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Puritans-opracowanie - strona 1 Puritans-opracowanie - strona 2 Puritans-opracowanie - strona 3

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Very well educated
1620 - “Mayflower” - 28 piligrims - very small group
1630 “Arabella” - more numerous group; John Winthrop - governor of Massachussetts Bay colony; came also 2 families - Dudleys and Bradstreets
not very good relation
Henry VIII - economic reason - all the wealth, cutting the ties with Catholic Church
Lutherans, Calvinists
Wanted to purify all the church; reading the Bible
1 true meaning of the Bible - simplicity, the only meaning; one truth
Moved to Holland - couldn't make it; didn't want/know the lg; connection; asked the king for a charter to establish colonies
William Bradford (his wife drowned herself)
Cape Cod - diseased, harsh winter, high moralirt rate; however, faith not unshaken Their beliefs - predestination, hard work, protestant ethics
1st decade - staying in America - close community; religion - binding material; priests and ministers - important people
Ritual of passage - conversion (talking about life; performing in front of the congregation and had to tell whether it was good)
Puritans faced a lot of hardships - Ann Bradstreet survived; married to eminent politicians; Sociocratic group
Anne Bradstreet an American writer of poems, born in England. She is considered to be one of the first true American poets. Her first book of poems, The Tenth Muse Lately Sprung Up in America (1650), was published in England without her knowledge. Her later poems describe daily life and her love of her family and home.
“Verses upon the Burning of Our House”
Genre - elegy - dealing with loss, popular genre produced by Puritans Elegy on the loss of her husband
Opens with lamentation, ends with acceptance and consolation - full process of mourning
Opens with an outburst against faith and there are certain stages in order to achieve a sense of consolation
Melancholy - unsuccessful mourning
Recollects events; names feeling and emotions (helps us to regain control)
Went back, remembers the sounds woken at night and she addresses God, she's not alone in her grief
Herself and her burning house
Uses specific type of diction
Knew that she had someone to help her Almost formulaic acceptance of what happens - I have to take it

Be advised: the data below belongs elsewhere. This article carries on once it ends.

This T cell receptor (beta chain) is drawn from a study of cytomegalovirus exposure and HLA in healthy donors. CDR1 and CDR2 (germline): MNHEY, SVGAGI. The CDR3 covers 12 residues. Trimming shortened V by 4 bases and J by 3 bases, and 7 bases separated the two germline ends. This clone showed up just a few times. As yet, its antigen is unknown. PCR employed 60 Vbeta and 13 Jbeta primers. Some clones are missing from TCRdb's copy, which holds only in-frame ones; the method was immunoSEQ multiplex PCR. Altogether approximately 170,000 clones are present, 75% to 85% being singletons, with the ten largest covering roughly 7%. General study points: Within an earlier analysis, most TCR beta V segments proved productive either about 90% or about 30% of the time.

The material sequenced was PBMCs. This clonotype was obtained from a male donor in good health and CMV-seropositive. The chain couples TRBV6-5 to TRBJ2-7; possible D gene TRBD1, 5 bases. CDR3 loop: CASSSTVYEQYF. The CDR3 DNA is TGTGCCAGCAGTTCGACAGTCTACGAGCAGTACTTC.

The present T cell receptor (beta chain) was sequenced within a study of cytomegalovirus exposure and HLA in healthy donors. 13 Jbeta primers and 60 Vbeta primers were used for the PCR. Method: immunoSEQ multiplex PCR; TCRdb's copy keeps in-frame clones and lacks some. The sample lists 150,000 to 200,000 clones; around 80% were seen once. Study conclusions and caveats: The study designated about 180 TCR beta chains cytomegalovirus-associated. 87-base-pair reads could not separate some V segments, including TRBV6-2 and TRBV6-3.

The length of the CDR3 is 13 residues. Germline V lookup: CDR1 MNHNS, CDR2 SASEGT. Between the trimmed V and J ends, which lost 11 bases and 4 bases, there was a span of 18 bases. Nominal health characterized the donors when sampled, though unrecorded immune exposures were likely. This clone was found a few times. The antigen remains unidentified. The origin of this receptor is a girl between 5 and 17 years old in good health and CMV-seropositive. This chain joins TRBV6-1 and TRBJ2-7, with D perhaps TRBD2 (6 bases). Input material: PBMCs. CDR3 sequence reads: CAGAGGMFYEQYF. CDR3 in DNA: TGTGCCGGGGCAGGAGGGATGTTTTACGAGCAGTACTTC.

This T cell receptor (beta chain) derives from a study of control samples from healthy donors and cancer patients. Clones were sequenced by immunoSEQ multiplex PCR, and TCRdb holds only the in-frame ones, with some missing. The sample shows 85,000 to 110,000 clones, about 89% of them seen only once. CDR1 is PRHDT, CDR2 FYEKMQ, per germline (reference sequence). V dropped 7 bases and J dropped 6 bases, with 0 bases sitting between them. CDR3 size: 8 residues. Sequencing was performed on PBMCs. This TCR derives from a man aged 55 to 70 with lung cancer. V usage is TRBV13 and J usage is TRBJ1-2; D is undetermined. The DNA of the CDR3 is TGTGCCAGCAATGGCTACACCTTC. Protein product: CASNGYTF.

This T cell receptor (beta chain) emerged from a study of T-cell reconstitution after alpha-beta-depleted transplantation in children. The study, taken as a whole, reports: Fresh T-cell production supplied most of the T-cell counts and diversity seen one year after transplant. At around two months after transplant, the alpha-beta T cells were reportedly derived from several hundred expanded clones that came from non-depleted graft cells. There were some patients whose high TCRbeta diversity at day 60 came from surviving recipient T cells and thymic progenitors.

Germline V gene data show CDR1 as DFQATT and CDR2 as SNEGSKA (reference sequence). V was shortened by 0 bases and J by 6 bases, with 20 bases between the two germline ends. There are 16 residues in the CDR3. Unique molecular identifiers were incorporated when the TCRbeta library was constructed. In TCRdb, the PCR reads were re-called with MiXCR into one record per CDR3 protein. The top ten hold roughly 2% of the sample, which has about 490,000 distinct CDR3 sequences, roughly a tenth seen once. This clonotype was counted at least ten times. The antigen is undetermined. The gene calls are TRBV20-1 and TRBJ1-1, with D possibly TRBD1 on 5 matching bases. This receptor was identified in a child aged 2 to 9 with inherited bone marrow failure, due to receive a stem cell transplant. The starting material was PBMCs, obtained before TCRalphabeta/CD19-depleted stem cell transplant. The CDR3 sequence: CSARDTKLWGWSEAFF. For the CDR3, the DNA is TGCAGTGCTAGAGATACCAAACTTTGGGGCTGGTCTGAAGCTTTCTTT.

Admits belonging to God
God saved our life and we and we shouldn't complain He took away the son, many goods but we have God, we survived
Describes experience as if forgetting about God
Numbers places, objects not woth her attitude to these


… God, scolding herself for lamentation those lost goods; Money and wealth viewed with contempt
Remembers about the house
All her trust goes to God
REMINDER, CONSOLATION; centre - laments and cries what she loves
Religious poetry
Birth of children, affection for husband
In Memory of My Dear Grandchild, Elizabeth Bradstreet”
High mortality rate among Puritans
Form inseparable from the content…
… literary world. She uses a tone of imagery in which the striking images she generates each bear meaning throughout the text. The poems atmosphere is heartrending and rather explicit. The scenario she puts the poem in would seem rather harsh but yet she is successful in bringing out the theme of low self-esteem in her own work. Throughout the poem there is an image of a baby being born and cared for. This…
…. She speaks of `rubbing off a spot' and `stretching thy joints' and these are all images contributing to her attempt to re-write her book. Edward Taylor born in the son of a farmer in England around 1642, the poet crossed the Atlantic in 1668 and was admitted with advanced standing to Harvard College, graduating in 1671. Taylor roomed with Samuel Sewall, the judge who later presided at the Salem witch…
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